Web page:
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Durham University

Psychology

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Publication details for Dr Niklas Ihssen

Sykes, Lucy, Haddon, Josephine, Lancaster, Thomas M., Sykes, Arabella, Azzouni, Karima, Ihssen, Niklas, Moon, Anna L., Lin, Tzu-Ching E., Linden, David E., Owen, Michael J., O'Donovan, Michael C., Humby, Trevor, Wilkinson, Lawrence S., Thomas, Kerrie L. & Hall, Jeremy (2018). Genetic Variation in the Psychiatric Risk Gene CACNA1C Modulates Reversal Learning Across Species. Schizophrenia Bulletin

Author(s) from Durham

Abstract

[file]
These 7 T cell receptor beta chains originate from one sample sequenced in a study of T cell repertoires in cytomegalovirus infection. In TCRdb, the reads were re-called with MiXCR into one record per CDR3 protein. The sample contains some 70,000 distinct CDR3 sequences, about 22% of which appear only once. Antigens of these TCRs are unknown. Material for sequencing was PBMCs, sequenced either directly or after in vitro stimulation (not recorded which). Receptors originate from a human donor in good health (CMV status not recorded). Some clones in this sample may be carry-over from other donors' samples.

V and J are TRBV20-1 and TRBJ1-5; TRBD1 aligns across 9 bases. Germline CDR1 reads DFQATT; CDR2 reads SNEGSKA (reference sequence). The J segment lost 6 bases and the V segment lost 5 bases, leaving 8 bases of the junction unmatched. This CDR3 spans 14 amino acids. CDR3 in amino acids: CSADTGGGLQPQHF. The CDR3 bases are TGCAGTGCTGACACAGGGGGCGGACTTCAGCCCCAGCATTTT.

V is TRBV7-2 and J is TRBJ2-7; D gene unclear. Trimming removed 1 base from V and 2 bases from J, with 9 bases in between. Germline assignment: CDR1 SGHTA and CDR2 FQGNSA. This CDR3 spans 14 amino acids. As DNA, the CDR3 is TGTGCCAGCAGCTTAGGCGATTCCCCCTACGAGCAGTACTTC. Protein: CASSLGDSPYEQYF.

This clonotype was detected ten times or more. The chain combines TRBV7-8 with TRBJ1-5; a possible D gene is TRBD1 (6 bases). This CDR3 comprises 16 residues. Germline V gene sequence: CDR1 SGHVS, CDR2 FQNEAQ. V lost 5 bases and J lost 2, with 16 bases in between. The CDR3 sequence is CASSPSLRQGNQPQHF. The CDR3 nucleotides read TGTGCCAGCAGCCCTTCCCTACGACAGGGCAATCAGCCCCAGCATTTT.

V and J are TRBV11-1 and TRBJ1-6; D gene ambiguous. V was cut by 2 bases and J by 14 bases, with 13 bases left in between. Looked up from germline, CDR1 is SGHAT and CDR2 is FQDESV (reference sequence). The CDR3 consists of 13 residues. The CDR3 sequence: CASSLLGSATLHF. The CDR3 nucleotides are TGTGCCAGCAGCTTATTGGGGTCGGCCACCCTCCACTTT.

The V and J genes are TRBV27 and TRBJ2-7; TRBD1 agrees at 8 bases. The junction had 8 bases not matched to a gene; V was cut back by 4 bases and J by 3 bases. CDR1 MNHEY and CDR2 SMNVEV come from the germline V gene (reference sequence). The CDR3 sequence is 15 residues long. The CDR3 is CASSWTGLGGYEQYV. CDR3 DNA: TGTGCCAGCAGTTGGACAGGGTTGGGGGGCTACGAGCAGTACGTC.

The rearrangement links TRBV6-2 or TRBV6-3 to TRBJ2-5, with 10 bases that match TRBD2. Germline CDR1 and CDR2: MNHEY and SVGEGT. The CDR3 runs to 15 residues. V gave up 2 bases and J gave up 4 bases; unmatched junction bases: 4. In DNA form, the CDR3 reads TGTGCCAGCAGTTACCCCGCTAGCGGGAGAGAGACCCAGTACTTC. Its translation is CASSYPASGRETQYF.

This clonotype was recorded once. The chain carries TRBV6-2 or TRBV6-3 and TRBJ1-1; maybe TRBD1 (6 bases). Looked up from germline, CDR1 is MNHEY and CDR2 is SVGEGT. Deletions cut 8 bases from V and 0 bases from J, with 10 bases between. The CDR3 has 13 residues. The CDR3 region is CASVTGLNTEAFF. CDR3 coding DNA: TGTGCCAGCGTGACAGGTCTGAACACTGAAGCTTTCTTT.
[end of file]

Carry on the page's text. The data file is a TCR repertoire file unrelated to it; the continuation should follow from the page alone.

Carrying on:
Genetic variation in CACNA1C, which encodes the alpha-1 subunit of Cav1.2 L-type voltage-gated calcium channels (VGCCs), has been strongly linked to risk for psychiatric disorders including schizophrenia and bipolar disorder. How genetic variation in CACNA1C contributes to risk for these disorders is however not fully known. Both schizophrenia and bipolar disorder are associated with impairments in reversal learning (RL), which may contribute to symptoms seen in these conditions. We used a translational RL paradigm to investigate whether genetic variation in CACNA1C affects RL in both humans and transgenic rats. Associated changes in gene expression were explored using in situ hybridization and quantitative PCR in rats and the BRAINEAC online human database. Risk-associated genetic variation in CACNA1C in healthy human participants was associated with impairments in RL. Consistent with this finding, rats bearing a heterozygous deletion of Cacna1c were impaired in an analogous touchscreen RL task. We investigated the possible molecular mechanism underlying this impairment and found that Cacna1c +/− rats show decreased expression of Bdnf in prefrontal cortex. Examination of BRAINEAC data showed that human risk-associated genetic variation in CACNA1C is also associated with altered expression of brain-derived neurotrophic factor (BDNF) in the prefrontal cortex in humans. These results indicate that genetic variation in CACNA1C may contribute to risk for schizophrenia and bipolar disorder by impacting behavioral flexibility, potentially through altered regulation of BDNF expression in the prefrontal cortex. Tests of RL may be useful for translational studies and in the development of therapies targeting VGCCs.

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